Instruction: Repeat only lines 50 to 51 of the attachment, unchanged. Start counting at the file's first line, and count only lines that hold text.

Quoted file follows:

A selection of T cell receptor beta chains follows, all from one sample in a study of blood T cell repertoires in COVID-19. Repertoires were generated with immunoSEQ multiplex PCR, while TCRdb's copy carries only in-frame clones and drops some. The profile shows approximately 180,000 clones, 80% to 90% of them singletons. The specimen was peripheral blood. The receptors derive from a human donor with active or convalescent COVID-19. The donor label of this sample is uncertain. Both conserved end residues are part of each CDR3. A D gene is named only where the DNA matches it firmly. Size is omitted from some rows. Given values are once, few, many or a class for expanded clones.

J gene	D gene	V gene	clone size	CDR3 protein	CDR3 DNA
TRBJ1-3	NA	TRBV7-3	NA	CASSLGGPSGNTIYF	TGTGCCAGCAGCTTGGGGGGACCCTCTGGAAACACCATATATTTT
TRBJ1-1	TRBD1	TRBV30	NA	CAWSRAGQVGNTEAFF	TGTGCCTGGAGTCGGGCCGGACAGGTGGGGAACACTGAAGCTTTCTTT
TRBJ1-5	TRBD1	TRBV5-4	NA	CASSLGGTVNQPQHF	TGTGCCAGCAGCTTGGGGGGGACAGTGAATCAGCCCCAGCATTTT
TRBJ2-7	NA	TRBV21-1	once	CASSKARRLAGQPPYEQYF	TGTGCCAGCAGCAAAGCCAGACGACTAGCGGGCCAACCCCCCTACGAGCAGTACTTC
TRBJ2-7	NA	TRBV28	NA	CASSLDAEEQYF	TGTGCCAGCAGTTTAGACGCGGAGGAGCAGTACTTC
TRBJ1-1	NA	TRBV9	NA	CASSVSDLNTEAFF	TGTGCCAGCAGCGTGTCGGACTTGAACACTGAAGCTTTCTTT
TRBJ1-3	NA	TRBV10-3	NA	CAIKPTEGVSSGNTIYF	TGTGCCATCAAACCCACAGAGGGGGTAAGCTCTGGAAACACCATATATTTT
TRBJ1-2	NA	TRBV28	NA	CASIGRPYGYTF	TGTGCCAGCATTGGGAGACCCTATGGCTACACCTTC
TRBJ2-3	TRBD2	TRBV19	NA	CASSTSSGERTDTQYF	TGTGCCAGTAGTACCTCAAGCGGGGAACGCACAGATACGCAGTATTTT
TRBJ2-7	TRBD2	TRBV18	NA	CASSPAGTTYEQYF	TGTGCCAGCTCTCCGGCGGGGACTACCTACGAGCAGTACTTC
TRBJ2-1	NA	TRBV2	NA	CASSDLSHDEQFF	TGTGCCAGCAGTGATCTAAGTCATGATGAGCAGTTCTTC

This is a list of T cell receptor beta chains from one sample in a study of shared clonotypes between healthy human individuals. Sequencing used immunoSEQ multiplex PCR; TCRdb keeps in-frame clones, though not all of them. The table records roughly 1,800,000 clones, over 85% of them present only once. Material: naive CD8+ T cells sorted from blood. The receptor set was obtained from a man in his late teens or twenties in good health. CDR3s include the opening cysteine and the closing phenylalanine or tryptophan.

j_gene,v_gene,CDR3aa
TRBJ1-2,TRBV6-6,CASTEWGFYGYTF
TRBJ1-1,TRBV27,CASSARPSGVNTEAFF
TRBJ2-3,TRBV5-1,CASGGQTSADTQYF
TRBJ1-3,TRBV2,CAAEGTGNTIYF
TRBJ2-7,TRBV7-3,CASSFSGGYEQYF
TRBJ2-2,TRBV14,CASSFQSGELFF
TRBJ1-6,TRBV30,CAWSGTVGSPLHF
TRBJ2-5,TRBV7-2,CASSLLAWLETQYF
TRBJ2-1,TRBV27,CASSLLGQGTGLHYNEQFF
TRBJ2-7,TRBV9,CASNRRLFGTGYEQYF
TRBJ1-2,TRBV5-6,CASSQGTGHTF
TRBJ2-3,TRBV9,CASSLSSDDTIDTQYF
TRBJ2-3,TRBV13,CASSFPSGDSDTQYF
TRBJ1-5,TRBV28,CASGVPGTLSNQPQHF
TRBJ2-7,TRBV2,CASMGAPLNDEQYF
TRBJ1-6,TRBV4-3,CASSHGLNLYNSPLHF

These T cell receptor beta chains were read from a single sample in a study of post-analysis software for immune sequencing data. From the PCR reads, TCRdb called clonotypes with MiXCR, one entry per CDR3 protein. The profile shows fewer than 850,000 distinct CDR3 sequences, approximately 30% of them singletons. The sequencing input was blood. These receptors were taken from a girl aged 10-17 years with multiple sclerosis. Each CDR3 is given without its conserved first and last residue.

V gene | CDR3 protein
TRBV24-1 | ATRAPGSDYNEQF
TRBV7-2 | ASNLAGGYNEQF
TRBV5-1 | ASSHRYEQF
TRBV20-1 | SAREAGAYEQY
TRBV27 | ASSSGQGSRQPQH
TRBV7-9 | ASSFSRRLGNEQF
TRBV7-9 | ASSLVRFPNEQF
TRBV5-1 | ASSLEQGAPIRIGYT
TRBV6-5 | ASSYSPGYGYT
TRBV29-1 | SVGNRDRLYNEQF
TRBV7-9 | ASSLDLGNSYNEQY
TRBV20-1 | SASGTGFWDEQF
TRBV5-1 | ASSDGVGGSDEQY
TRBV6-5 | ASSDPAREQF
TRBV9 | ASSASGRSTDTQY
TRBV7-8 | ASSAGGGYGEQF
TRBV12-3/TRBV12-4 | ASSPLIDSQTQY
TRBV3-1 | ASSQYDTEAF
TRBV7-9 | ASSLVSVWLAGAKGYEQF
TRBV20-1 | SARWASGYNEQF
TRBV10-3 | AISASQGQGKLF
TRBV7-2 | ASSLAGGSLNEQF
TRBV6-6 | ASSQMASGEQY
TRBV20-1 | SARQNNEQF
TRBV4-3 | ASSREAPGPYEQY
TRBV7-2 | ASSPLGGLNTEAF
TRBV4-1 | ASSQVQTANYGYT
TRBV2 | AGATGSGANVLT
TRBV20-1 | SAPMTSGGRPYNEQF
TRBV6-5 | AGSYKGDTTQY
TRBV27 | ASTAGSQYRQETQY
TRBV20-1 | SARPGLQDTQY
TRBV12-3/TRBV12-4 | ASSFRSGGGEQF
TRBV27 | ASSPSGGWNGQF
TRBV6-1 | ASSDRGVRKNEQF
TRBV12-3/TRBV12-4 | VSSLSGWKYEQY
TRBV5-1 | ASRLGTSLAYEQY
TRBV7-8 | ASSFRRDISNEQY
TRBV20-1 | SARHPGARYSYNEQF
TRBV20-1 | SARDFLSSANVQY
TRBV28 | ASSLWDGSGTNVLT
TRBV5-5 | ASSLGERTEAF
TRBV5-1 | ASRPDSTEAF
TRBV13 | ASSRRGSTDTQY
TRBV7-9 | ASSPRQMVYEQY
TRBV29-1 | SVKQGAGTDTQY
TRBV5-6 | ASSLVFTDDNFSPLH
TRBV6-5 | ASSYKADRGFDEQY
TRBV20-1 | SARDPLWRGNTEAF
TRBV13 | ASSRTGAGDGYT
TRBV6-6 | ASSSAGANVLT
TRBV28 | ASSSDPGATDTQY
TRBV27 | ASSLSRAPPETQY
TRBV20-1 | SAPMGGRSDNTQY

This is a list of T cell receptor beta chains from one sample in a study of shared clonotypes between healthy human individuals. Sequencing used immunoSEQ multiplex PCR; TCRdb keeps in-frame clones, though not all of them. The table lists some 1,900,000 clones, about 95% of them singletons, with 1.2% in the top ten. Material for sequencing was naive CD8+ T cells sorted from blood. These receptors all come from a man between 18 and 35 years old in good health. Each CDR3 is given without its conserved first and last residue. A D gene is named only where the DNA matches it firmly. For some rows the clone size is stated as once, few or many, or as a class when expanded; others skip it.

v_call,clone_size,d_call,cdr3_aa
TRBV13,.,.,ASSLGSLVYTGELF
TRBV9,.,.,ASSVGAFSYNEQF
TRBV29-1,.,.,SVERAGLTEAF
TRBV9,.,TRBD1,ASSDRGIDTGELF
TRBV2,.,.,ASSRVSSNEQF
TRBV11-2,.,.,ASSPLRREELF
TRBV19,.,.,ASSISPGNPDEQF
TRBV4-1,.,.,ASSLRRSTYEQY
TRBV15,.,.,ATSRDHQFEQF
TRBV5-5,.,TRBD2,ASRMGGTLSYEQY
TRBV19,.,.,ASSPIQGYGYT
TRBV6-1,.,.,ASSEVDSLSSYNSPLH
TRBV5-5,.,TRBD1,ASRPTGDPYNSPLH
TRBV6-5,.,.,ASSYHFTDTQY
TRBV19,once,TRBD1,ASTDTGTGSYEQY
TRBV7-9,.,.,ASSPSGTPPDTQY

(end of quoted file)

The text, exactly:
TRBV12-3/TRBV12-4 | ASSPLIDSQTQY
TRBV3-1 | ASSQYDTEAF